The scope of the issue extends well beyond scamming private individuals. A ransomware group called Clop has reportedly compromised more than 730 organisations to date4, extorting an estimated US$75-$100 million from victims5. And the number of significant cyber incidents has been growing.

Source: Betashares.

Wherever crime proliferates, security is sure to follow. Global cybersecurity revenues grew from US$83 billion in 2016, to US$147 billion in 2022. This year the industry is expected to hit US$162 billion in revenues, and this number is projected to grow to US$256 billion by 20286.

How to gain exposure

HACK Global Cybersecurity ETF invests in leading companies in the global cybersecurity sector. The Fund’s portfolio includes global cybersecurity giants, as well as emerging players, from a range of global locations.

Climate change technology

If the world is to meet its climate goals, significant technological development will be needed across the vast range of industries. From energy generation and storage, to mobility, food and agriculture, investment is expected to drive growth.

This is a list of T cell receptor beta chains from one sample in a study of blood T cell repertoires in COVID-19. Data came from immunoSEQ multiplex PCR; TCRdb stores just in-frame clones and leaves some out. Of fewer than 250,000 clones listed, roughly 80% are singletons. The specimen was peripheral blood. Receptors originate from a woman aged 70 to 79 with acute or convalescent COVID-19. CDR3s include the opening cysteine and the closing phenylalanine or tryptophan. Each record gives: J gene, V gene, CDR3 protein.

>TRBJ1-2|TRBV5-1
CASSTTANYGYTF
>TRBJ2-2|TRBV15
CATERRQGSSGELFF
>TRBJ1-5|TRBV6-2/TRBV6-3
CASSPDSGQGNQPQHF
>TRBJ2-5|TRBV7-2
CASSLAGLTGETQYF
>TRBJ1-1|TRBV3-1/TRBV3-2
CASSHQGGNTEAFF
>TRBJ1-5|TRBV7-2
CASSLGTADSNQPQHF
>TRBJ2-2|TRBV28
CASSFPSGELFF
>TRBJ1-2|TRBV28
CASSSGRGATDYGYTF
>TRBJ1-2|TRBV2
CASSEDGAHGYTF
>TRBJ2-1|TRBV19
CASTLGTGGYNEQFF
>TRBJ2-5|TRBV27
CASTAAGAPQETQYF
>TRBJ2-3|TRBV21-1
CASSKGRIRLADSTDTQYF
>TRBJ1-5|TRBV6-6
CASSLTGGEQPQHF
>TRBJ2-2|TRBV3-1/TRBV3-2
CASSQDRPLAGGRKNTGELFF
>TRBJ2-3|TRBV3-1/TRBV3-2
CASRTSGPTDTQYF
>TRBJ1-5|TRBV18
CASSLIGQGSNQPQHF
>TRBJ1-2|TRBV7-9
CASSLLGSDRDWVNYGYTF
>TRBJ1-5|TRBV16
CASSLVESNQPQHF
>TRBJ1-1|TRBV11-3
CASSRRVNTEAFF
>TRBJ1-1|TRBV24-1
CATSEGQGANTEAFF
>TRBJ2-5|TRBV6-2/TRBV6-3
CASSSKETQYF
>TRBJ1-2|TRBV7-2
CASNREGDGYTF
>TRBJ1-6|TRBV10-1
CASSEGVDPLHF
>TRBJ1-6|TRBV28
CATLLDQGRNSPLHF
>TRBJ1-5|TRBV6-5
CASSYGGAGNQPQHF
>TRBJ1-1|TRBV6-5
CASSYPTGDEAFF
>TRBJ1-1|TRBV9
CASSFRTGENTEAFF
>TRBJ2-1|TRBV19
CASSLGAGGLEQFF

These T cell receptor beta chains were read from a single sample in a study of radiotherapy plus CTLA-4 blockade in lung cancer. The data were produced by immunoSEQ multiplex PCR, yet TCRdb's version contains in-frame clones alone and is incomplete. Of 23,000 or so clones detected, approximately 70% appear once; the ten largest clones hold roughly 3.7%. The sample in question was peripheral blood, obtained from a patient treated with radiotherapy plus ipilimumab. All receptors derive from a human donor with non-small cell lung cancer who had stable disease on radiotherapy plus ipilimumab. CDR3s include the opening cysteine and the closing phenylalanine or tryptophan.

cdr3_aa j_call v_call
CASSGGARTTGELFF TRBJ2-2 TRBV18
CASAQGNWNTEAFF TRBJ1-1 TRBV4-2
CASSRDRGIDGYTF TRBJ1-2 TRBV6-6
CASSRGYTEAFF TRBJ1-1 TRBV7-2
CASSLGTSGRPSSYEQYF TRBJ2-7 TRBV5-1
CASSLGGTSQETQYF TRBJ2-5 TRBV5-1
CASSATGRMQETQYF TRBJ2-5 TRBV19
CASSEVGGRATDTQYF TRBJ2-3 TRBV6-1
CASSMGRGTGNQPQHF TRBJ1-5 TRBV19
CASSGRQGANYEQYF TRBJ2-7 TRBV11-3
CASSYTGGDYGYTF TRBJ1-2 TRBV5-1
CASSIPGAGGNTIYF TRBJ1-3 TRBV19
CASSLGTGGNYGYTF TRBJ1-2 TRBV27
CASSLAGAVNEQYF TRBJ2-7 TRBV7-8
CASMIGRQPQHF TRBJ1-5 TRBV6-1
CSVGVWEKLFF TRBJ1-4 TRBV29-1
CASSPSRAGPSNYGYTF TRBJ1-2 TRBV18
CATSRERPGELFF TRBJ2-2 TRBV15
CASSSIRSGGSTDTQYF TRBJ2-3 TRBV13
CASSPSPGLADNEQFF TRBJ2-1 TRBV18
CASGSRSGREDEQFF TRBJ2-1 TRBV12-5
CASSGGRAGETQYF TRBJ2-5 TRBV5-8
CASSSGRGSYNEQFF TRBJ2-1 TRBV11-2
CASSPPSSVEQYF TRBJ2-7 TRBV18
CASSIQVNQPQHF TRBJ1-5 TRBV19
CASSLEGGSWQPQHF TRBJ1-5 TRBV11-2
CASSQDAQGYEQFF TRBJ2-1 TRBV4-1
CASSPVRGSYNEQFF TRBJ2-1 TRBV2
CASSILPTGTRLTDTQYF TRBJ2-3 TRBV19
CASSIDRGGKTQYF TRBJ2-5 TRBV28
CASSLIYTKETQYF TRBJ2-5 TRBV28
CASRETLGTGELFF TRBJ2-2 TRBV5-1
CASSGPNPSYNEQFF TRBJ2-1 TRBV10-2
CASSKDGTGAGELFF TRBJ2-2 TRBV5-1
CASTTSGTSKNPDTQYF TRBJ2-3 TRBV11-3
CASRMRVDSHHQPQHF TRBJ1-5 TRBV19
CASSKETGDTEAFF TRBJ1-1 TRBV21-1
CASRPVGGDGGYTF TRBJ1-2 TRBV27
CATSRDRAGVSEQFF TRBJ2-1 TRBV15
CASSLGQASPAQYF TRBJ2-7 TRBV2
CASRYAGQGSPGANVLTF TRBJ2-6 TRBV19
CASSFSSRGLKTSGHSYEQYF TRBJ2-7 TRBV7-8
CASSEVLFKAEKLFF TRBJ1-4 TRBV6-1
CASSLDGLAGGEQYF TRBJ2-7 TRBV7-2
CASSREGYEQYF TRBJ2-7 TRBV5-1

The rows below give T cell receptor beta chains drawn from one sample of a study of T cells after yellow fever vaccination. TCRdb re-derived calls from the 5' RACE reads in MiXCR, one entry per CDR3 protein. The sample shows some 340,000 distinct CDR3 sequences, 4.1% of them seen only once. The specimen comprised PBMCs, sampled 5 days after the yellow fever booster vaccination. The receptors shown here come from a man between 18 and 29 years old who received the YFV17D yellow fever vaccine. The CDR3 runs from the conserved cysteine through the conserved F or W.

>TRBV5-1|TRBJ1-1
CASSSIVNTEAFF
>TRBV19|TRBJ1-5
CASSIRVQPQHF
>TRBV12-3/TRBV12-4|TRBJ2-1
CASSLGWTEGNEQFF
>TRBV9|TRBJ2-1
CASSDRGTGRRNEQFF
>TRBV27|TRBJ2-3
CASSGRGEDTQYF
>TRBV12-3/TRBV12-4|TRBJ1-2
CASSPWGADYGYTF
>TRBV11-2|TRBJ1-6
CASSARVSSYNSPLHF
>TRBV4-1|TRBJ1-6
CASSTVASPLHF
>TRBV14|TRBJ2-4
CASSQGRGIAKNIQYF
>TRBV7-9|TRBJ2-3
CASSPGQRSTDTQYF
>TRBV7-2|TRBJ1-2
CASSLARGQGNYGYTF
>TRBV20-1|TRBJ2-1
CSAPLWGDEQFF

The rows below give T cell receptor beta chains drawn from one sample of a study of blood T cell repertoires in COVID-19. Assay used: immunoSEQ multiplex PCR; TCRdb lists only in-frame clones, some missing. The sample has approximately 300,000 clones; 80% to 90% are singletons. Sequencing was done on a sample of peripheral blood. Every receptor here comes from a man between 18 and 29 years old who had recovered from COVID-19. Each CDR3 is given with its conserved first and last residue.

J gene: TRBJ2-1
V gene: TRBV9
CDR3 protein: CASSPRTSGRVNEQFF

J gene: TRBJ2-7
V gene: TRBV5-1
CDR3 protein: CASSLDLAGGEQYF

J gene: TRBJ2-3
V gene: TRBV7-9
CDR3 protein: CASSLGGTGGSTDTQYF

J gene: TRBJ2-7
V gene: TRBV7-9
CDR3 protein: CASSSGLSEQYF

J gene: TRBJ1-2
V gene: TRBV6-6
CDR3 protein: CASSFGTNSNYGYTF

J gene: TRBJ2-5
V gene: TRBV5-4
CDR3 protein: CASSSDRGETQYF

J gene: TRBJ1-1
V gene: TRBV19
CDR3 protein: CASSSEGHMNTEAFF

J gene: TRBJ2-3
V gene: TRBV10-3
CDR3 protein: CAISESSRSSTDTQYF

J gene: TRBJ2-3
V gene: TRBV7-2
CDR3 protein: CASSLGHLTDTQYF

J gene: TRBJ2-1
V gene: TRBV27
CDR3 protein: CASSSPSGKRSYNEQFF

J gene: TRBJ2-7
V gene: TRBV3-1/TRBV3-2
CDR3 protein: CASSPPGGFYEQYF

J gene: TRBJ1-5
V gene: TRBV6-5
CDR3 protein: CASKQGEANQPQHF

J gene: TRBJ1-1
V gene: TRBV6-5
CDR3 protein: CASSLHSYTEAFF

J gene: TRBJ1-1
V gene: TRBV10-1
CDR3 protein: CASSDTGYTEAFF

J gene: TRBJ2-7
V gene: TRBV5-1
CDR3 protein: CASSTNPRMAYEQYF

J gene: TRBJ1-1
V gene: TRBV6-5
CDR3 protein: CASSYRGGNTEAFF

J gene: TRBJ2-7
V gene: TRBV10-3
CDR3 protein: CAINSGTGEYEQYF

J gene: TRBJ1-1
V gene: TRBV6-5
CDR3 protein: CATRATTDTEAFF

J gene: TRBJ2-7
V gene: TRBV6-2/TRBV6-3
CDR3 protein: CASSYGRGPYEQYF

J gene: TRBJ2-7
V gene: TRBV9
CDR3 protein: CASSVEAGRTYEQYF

Venture capital investors have clearly already noted this, with a 24x increase in investment for climate tech startups seen over the last decade7.

Source: Dealroom.

It’s not just startups though. Climate and sustainability technology is big business. Climate tech focused companies such as Ecolab, Vestas Wind Systems, and Kingspan are already valued in the 10s or even 100s of billions of dollars.

According to BloombergNEF, global investment in the energy transition topped US$1 trillion in 20228. But this is really just the beginning. The International Renewable Energy Agency suggests that US$5 trillion per year, for a cumulative US$150 trillion of investment will be required by 2050 for the world to achieve the 1.5°C pathway9.

Global investment in the energy transition

Source: BloombergNEF

How to gain exposure

ERTH Climate Change Innovation ETF invests in a portfolio of up to 100 leading global companies that derive at least 50% of their revenues from products and services that help to address climate change and other environmental problems through the reduction or avoidance of CO2 emissions. This covers clean energy providers, along with leading companies tackling green transport, waste management, sustainable product development, and improved energy efficiency and storage.